Acid Rain Basics
Acid rain is a rainfall that is unnaturally acidic in nature, usually caused by the inclusion of nitric and sulfuric acids from the emissions of chemicals from industrial plants in the region.
When nitrous oxides and sulfur oxide are pumped into the atmosphere, those chemical compounds react with oxygen and water in the air, creating clouds that contain nitric acid and sulfuric acid. The next time it rains, the rain water will come down as “acid rain”.
Most acid rain is produced from gases released by the burning of fossil fuels. Roughly 2/3rds of the acid rain in the United States is produced by the burning of coal in industrial plants. This is why acid rain appears in regions that are heavily industrialized with coal-burning plants.
History of Acid Rain
Acid rain was first discovered in 1852, roughly a 60 to 70 after the Industrial Revolution began in England and during the period that is now known as the Second Industrial Revolution (1850), when industrialization picked up pace in advanced countries. This discovery noted a mere mention and the phenomenon was not studied for over a century, when the much heavier industrialization of the 20th century began to create more common and more widespread instances of acid rain.
Scientists in the 1960’s and 1970’s began to notice the acidic rainfall in industrial regions, as well as lakes that contained no life. With studies of the effects of acid rain, environmentalists and ecologists began to note the aquatic life of lakes saturated with acid rain died from unsafe living conditions: they were killed by the increasing levels of acid in the water.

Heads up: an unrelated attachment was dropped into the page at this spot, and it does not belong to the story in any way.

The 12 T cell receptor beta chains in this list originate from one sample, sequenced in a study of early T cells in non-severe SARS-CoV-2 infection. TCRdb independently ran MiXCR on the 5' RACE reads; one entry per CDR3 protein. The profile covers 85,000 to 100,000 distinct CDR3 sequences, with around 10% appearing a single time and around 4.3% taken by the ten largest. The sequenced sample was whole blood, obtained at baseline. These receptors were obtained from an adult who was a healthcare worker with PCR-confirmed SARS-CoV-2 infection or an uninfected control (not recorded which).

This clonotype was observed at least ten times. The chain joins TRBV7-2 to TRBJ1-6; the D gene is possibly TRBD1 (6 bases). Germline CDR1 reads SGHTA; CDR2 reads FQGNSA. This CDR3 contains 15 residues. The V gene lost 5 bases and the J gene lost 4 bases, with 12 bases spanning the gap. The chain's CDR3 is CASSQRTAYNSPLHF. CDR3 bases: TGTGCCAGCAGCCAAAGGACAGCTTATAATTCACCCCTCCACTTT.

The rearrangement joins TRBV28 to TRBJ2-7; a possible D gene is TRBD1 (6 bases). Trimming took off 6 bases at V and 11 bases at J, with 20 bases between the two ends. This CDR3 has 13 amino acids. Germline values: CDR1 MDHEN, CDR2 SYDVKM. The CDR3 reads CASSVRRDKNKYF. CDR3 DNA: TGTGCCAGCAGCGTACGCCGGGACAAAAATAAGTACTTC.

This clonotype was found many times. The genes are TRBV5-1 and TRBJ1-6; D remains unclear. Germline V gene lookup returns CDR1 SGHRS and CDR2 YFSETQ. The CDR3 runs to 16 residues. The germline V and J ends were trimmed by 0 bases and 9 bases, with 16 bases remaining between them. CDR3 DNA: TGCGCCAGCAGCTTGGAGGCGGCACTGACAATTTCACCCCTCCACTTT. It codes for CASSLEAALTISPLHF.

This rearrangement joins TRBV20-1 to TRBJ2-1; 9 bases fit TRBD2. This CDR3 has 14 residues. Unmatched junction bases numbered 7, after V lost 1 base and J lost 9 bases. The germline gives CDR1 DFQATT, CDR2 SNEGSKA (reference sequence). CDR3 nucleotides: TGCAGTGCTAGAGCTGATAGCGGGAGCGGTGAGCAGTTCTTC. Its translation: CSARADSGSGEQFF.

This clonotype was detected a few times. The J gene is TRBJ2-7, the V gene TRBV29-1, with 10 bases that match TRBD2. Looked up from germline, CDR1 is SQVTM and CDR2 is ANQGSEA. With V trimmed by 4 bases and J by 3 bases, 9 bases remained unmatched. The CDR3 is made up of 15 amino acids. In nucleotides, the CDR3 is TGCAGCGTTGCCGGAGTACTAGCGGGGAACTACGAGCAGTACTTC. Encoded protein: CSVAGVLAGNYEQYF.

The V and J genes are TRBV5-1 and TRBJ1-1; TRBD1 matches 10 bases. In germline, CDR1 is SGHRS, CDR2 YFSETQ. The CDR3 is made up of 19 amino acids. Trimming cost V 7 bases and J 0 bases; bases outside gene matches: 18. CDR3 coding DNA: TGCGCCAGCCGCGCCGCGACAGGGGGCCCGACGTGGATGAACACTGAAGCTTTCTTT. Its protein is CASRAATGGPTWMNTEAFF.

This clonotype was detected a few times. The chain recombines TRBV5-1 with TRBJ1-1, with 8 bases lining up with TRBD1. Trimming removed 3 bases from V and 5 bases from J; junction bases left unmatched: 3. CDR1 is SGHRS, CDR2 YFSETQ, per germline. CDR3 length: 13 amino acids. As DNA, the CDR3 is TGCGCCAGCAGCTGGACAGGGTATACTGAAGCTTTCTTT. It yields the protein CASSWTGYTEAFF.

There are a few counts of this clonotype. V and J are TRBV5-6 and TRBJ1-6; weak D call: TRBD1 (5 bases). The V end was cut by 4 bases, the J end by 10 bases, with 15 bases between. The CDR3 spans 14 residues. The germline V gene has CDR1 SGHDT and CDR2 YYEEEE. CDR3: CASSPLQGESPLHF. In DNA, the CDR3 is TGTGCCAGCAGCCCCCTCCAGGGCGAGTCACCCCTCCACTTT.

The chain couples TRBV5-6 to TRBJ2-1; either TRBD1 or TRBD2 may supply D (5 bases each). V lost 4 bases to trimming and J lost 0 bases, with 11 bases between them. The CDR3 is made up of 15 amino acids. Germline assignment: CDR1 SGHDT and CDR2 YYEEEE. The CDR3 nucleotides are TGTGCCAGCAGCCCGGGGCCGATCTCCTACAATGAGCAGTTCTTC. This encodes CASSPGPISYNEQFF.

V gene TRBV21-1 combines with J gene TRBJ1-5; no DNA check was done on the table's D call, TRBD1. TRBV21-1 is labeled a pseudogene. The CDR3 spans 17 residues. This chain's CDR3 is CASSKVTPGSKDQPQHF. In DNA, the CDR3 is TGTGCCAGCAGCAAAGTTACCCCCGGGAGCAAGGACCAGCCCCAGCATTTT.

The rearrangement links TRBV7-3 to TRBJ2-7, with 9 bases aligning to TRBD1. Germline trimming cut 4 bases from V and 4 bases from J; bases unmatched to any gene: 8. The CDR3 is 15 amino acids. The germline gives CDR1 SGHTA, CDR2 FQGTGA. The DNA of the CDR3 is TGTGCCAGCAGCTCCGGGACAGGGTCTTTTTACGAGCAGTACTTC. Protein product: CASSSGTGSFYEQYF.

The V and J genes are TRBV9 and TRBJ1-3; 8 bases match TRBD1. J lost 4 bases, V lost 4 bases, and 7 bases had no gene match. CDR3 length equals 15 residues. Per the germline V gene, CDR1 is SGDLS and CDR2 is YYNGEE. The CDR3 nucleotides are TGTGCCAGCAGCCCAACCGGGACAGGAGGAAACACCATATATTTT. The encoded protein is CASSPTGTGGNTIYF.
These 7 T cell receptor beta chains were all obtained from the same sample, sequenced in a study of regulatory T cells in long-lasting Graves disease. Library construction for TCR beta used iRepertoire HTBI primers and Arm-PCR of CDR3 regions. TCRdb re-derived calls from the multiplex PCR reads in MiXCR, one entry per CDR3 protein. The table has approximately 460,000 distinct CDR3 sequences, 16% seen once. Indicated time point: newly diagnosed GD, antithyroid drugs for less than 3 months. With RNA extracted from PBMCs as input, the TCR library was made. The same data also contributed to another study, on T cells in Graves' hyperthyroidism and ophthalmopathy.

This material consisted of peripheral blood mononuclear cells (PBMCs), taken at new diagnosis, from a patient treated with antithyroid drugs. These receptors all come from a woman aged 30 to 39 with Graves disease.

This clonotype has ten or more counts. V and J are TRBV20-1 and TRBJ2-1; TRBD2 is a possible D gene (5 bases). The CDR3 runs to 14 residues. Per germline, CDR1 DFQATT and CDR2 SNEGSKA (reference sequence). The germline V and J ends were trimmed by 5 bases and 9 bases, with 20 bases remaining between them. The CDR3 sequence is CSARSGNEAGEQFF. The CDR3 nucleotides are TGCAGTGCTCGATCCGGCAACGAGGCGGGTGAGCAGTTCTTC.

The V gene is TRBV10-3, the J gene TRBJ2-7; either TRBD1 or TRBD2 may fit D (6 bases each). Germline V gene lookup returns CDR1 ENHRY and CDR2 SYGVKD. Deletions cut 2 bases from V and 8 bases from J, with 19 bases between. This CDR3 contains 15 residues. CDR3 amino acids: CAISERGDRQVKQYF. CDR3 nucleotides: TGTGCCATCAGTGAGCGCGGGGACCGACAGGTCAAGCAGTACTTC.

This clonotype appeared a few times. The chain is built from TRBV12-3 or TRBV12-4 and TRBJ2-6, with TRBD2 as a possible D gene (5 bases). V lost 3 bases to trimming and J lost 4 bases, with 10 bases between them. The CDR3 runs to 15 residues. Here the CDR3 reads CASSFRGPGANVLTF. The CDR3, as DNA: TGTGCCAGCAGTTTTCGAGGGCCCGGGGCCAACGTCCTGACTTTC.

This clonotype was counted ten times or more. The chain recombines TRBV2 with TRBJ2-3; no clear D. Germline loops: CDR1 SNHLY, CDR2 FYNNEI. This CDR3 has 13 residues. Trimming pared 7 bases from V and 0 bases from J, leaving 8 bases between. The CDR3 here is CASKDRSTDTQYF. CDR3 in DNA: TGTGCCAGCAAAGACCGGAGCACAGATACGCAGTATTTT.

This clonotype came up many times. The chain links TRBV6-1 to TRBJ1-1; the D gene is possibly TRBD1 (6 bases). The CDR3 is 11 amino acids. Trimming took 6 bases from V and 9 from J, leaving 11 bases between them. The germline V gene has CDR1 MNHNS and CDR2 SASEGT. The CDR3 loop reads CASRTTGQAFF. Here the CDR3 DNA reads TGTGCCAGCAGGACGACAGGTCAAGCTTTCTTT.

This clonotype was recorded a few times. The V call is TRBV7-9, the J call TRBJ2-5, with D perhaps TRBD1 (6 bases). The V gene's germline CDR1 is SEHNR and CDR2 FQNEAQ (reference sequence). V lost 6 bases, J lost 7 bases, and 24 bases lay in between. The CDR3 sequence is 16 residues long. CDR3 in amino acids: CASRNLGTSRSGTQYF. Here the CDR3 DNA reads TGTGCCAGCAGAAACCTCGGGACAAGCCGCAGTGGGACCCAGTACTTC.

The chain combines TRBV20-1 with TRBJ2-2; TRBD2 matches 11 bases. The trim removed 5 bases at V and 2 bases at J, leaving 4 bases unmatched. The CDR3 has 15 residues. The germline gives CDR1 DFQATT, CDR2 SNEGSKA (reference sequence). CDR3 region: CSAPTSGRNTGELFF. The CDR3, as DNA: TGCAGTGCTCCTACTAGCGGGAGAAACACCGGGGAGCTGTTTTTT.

The U.S. Congress authorized a 10-year study of acid rain in 1980. By the 1990’s, it was determined that some 5%-6% of American lakes do not sustain life due to the appearance of acidic rain.
This was followed by emissions laws to reduce CO2 and other compounds which cause acid rain. Since that time, emissions laws have been passed in 28 US states. As a result, acid rain has been reduced by roughly 65% in the most affected regions.
Does Acid Rain Harm Humans?
Studies have shown that acid rain is likely to cause harm human beings. When fine particles of something harmful to the human body enter the air and eventual enter the human body, they can cause diseases like cancer. People breathing air in areas where acid rain occurs are more likely to get cancer and other diseases.
Besides, damage to the ecosystem has harmful effects on human society. Fish are a major link in many food chains. If fish are needlessly killed, it can have a damaging effect on the entire food chain. When enough of the wrong kind of fish die, that can make the price of fish and fish products increase. When even more die, it can damage the food supply for all kinds of animals, including humans.
Where Is Acid Rain Worst?
The New England states were the ones that first noticed acid rain, but their ecosystems have improved in recent decades. New York State is heavily affected by acid rain. Other U.S. states also are affected, as is southeastern Canada.
Southeastern China and Taiwan are also affected by acid rain. Scandinavian countries have suffered from acid rain. Other places that might become trouble areas are Thailand, Malaysia, Indonesia, the western portions of South Africa, West Africa, Sri Lanka and Southern India.
Countries where the need to develop quickly overrides environmental concerns are where acid rain is most likely to appear in the future.